Aerial view of campus with Williamsport, the Susquehanna River and Bald Eagle Mountain as a backdrop

Lycoming College students get a taste of Australian culture during winter break

Lycoming College students get a taste of Australian culture during winter break

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While most Lycoming College students and faculty members spent the long winter break celebrating holidays with family and friends, students enrolled in “Colonizing the Pacific World,” rang in the New Year exploring Australia and Shanghai through a collaborative effort between the Center for Enhanced Academic Experiences (CEAE) and the College’s history department.

As Lycoming College’s first Winter Term travel course, “Colonizing the Pacific World,” allowed history students to consider how a convict past and British influence shaped the modern identity of Australia through firsthand experiences with Pacific culture. The history course was led by Laura Seddelmeyer, Ph.D., assistant professor of history at Lycoming College, who collaborated with Allison Holladay, associate director of global education with the College’s CEAE, to bring the combined learning and travel experience to fruition.

Students who travelled to Australia took the course during the fall alongside students who did not opt for the travel experience. Throughout the on-campus course, Australia’s complex history and culture became a prevalent aspect of the course, and the travel feature gave students the opportunity to focus more deeply on Australia.

Aside from an extended layover in Shanghai, which allowed for ample sightseeing, the travel course consisted of visits to Australian memorials and landmarks that exemplified Australia’s unique culture. Some of these locations included the National Library’s “Cook and the Pacific” exhibition in Canberra, where students were able to see the journals, images, and objects that became part of the British decision to claim the continent; the Old and New Parliament House; and the National Capital Exhibition, where students learned about the governance of a federated Australia.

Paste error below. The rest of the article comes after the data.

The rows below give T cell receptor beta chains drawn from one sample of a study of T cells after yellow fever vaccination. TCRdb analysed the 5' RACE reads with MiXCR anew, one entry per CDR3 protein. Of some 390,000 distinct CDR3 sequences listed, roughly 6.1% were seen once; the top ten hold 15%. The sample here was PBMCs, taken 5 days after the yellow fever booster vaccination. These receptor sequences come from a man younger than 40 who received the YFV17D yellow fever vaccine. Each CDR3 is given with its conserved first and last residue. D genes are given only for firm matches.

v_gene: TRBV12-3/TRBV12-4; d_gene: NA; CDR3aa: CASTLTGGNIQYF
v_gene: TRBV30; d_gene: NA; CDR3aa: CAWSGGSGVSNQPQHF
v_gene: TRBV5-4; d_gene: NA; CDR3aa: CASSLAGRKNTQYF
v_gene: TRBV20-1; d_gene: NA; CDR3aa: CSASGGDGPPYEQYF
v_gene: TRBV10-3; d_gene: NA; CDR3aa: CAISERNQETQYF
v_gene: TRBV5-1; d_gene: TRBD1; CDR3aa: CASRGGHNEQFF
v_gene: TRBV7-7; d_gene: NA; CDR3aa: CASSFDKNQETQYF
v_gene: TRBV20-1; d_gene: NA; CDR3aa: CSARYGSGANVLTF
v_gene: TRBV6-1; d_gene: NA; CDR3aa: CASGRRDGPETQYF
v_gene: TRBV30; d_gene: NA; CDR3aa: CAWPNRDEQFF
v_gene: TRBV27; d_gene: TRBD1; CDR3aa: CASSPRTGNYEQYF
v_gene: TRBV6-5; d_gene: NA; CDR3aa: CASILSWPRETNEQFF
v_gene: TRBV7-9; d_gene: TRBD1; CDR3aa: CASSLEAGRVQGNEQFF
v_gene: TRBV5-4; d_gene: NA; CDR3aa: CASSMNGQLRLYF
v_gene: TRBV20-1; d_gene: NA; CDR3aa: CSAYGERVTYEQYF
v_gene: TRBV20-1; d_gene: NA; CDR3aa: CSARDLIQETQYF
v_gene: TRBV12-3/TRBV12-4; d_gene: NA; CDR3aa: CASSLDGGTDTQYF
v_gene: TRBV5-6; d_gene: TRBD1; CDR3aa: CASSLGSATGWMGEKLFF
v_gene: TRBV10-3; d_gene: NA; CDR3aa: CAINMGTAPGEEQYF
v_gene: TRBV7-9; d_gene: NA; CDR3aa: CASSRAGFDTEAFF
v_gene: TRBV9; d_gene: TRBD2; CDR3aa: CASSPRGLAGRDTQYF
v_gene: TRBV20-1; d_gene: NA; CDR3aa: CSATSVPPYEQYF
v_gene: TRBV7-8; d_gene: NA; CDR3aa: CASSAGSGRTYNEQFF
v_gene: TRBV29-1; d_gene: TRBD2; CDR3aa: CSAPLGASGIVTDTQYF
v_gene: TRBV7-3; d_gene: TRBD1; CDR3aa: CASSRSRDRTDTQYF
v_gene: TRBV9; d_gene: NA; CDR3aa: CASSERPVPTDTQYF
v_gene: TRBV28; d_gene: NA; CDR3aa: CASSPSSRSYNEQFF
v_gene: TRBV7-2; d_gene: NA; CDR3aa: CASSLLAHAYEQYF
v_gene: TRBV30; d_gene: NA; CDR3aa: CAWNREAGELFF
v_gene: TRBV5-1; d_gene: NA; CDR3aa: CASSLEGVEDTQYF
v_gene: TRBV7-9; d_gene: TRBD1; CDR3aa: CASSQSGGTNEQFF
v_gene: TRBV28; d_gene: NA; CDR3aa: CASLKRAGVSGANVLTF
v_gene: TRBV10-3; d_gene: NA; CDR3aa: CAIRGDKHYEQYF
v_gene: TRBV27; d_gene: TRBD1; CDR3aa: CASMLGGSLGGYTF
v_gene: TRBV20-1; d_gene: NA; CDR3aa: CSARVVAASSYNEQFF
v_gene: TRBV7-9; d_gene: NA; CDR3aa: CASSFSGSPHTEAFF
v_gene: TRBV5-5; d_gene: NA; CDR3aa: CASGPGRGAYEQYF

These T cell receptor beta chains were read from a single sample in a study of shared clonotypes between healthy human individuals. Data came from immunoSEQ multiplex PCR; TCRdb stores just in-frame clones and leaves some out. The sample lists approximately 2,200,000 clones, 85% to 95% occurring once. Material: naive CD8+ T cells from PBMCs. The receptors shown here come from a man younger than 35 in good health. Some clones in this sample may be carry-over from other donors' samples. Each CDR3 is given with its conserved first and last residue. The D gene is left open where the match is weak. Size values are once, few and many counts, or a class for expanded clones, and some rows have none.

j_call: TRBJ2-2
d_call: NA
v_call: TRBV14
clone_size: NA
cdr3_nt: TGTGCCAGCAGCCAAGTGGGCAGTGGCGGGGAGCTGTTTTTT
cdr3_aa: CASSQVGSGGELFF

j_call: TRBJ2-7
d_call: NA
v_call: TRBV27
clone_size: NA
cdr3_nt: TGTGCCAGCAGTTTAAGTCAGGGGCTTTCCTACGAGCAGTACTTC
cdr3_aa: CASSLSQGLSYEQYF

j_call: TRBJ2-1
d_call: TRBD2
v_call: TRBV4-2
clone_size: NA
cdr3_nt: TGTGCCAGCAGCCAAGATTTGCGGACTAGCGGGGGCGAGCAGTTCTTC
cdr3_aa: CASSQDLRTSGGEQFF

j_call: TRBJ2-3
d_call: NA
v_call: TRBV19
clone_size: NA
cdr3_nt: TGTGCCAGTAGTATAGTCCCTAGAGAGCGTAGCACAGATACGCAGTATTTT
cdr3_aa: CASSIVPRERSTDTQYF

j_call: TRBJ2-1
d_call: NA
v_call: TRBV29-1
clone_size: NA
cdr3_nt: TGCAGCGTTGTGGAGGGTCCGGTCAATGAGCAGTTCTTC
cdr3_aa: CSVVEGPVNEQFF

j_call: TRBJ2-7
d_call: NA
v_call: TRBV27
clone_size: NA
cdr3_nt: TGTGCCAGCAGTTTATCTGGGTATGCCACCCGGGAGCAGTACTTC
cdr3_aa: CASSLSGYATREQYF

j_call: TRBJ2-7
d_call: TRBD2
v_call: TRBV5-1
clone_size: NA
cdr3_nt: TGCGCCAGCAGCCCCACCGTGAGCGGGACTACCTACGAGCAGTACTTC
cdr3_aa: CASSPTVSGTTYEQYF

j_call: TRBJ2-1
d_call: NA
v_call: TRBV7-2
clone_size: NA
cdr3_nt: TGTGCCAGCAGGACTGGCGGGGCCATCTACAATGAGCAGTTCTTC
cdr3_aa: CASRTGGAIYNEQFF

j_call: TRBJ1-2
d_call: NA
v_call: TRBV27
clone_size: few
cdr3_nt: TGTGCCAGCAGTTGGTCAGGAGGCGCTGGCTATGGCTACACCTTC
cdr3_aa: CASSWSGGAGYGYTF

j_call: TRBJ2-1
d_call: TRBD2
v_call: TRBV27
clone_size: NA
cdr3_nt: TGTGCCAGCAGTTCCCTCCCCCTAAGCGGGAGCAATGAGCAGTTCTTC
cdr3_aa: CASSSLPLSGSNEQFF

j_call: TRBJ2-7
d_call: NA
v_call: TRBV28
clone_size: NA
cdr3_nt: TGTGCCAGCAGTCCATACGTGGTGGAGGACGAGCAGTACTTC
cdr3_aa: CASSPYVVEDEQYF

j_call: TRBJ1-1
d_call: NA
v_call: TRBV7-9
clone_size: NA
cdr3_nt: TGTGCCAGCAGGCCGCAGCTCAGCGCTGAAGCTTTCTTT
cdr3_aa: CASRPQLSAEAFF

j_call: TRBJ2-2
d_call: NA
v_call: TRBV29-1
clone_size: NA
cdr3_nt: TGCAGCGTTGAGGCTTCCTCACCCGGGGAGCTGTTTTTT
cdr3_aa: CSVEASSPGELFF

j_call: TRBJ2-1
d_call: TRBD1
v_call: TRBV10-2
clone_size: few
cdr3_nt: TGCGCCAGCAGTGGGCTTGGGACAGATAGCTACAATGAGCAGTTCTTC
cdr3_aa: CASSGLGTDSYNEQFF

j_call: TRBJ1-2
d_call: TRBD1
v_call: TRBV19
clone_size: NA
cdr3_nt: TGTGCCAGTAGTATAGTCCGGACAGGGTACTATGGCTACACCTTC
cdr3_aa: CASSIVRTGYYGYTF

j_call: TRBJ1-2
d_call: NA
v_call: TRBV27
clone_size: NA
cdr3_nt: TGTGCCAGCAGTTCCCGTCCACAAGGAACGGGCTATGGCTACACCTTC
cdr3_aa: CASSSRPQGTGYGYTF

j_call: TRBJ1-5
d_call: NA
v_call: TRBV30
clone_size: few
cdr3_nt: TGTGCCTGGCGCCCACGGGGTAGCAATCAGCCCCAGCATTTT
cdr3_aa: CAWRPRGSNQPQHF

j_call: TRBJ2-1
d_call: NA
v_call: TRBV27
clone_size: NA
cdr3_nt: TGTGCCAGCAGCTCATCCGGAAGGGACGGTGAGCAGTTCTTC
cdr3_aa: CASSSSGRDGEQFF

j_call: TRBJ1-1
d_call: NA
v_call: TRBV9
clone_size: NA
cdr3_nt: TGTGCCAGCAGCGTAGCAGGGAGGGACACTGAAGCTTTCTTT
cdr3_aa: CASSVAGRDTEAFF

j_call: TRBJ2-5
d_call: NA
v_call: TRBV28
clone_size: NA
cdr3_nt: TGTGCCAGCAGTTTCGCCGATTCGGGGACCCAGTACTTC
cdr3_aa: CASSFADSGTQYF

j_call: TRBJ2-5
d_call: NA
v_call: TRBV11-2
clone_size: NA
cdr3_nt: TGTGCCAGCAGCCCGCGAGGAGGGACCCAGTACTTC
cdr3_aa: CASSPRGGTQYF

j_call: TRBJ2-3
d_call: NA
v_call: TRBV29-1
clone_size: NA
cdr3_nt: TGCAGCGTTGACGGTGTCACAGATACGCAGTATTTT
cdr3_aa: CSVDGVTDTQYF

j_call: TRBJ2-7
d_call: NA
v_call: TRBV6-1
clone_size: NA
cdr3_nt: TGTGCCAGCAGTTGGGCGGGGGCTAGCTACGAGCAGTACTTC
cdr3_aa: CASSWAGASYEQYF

Additionally, students were led by an Aboriginal Australian on the Rocks Aboriginal Dreaming Tour, visiting the original locations of colonization in Sydney, and walking the same path as British colonists in 1788. Geared towards Australian school groups, international students, and local or overseas visitors to Sydney, the tour educates participants on Aboriginal people who lived in Sydney prior to British arrival and features architecture built by convict labor.

"We chose sites that allow students to experience Australia and its uniqueness — the wildlife, landmarks, and topography — while also helping them understand how modern Australia is attempting to come to terms with its Anglo-centric past,” Seddelmeyer explained.

Students were also exposed to a variety of other Australian historical locations, as well as to leisurely experiences such as an opera at the Sydney Opera House, breakfast with koalas, Sea Life Sydney, and a farewell dinner on the Sydney Showboat.

Students who participated include:

  • Kiersten Arnett ’19 (Bradford, Pa.) — psychology major; criminal justice and criminology minor
  • Tamara Collington ’20 (Upper Marlboro, Md.) — criminology major; philosophy and law minor
  • Danielle Headley ’18 (Brooklyn, N.Y.) — theatre major
  • Diamond Olcott ’19 (Baltimore) — psychology major; criminal justice and criminology minor
  • Kianna Pizarro ’18 (Philadelphia) — business administration major
  • Jorganna Showers ’19 (Allenwood, Pa.) — political science major

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